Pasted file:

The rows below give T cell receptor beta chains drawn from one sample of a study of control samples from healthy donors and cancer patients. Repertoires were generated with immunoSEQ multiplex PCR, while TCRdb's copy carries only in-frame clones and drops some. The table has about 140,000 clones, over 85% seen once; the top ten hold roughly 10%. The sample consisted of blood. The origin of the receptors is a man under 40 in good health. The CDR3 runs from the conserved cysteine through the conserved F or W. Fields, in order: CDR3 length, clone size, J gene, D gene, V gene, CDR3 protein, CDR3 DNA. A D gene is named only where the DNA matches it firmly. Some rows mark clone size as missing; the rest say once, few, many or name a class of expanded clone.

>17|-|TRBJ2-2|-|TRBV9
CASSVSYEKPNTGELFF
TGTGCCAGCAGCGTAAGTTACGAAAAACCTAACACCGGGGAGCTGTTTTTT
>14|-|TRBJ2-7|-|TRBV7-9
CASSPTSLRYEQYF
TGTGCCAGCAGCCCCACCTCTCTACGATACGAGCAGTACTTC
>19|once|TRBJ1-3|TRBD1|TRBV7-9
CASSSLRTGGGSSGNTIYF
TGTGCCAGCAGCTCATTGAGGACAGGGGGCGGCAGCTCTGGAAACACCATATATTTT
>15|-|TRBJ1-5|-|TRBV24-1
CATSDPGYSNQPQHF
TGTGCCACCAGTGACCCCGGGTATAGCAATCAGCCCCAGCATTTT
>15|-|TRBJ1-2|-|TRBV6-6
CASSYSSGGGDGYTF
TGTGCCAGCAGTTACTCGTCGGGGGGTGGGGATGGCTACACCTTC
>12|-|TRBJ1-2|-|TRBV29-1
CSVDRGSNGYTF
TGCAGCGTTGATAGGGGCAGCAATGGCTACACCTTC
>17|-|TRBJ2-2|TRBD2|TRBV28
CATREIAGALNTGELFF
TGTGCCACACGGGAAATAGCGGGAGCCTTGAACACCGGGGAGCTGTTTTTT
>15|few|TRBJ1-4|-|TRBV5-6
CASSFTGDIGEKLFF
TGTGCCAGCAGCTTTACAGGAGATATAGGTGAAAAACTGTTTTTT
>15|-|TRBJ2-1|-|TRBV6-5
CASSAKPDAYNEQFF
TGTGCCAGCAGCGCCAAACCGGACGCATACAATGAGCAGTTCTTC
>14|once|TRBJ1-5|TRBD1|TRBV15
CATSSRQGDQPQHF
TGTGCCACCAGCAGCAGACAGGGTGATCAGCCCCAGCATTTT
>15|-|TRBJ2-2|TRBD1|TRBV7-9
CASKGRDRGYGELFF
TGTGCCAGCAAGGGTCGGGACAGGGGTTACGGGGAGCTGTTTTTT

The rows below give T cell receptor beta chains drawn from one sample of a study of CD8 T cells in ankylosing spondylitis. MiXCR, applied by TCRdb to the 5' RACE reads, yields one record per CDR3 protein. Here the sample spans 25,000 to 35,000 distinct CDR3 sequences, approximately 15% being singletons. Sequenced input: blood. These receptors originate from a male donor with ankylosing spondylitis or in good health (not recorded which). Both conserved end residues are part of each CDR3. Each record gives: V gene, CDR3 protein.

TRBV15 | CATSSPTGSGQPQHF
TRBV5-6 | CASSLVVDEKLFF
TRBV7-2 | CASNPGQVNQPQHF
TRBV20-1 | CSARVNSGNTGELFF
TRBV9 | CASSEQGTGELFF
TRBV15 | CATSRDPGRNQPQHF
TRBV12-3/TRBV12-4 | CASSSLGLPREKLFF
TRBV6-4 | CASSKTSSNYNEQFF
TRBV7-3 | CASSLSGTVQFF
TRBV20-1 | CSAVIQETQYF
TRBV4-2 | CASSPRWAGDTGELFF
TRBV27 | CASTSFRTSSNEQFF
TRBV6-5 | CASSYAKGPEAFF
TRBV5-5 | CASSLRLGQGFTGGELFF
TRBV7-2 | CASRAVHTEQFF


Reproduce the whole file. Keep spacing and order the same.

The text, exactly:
The rows below give T cell receptor beta chains drawn from one sample of a study of control samples from healthy donors and cancer patients. Repertoires were generated with immunoSEQ multiplex PCR, while TCRdb's copy carries only in-frame clones and drops some. The table has about 140,000 clones, over 85% seen once; the top ten hold roughly 10%. The sample consisted of blood. The origin of the receptors is a man under 40 in good health. The CDR3 runs from the conserved cysteine through the conserved F or W. Fields, in order: CDR3 length, clone size, J gene, D gene, V gene, CDR3 protein, CDR3 DNA. A D gene is named only where the DNA matches it firmly. Some rows mark clone size as missing; the rest say once, few, many or name a class of expanded clone.

>17|-|TRBJ2-2|-|TRBV9
CASSVSYEKPNTGELFF
TGTGCCAGCAGCGTAAGTTACGAAAAACCTAACACCGGGGAGCTGTTTTTT
>14|-|TRBJ2-7|-|TRBV7-9
CASSPTSLRYEQYF
TGTGCCAGCAGCCCCACCTCTCTACGATACGAGCAGTACTTC
>19|once|TRBJ1-3|TRBD1|TRBV7-9
CASSSLRTGGGSSGNTIYF
TGTGCCAGCAGCTCATTGAGGACAGGGGGCGGCAGCTCTGGAAACACCATATATTTT
>15|-|TRBJ1-5|-|TRBV24-1
CATSDPGYSNQPQHF
TGTGCCACCAGTGACCCCGGGTATAGCAATCAGCCCCAGCATTTT
>15|-|TRBJ1-2|-|TRBV6-6
CASSYSSGGGDGYTF
TGTGCCAGCAGTTACTCGTCGGGGGGTGGGGATGGCTACACCTTC
>12|-|TRBJ1-2|-|TRBV29-1
CSVDRGSNGYTF
TGCAGCGTTGATAGGGGCAGCAATGGCTACACCTTC
>17|-|TRBJ2-2|TRBD2|TRBV28
CATREIAGALNTGELFF
TGTGCCACACGGGAAATAGCGGGAGCCTTGAACACCGGGGAGCTGTTTTTT
>15|few|TRBJ1-4|-|TRBV5-6
CASSFTGDIGEKLFF
TGTGCCAGCAGCTTTACAGGAGATATAGGTGAAAAACTGTTTTTT
>15|-|TRBJ2-1|-|TRBV6-5
CASSAKPDAYNEQFF
TGTGCCAGCAGCGCCAAACCGGACGCATACAATGAGCAGTTCTTC
>14|once|TRBJ1-5|TRBD1|TRBV15
CATSSRQGDQPQHF
TGTGCCACCAGCAGCAGACAGGGTGATCAGCCCCAGCATTTT
>15|-|TRBJ2-2|TRBD1|TRBV7-9
CASKGRDRGYGELFF
TGTGCCAGCAAGGGTCGGGACAGGGGTTACGGGGAGCTGTTTTTT

The rows below give T cell receptor beta chains drawn from one sample of a study of CD8 T cells in ankylosing spondylitis. MiXCR, applied by TCRdb to the 5' RACE reads, yields one record per CDR3 protein. Here the sample spans 25,000 to 35,000 distinct CDR3 sequences, approximately 15% being singletons. Sequenced input: blood. These receptors originate from a male donor with ankylosing spondylitis or in good health (not recorded which). Both conserved end residues are part of each CDR3. Each record gives: V gene, CDR3 protein.

TRBV15 | CATSSPTGSGQPQHF
TRBV5-6 | CASSLVVDEKLFF
TRBV7-2 | CASNPGQVNQPQHF
TRBV20-1 | CSARVNSGNTGELFF
TRBV9 | CASSEQGTGELFF
TRBV15 | CATSRDPGRNQPQHF
TRBV12-3/TRBV12-4 | CASSSLGLPREKLFF
TRBV6-4 | CASSKTSSNYNEQFF
TRBV7-3 | CASSLSGTVQFF
TRBV20-1 | CSAVIQETQYF
TRBV4-2 | CASSPRWAGDTGELFF
TRBV27 | CASTSFRTSSNEQFF
TRBV6-5 | CASSYAKGPEAFF
TRBV5-5 | CASSLRLGQGFTGGELFF
TRBV7-2 | CASRAVHTEQFF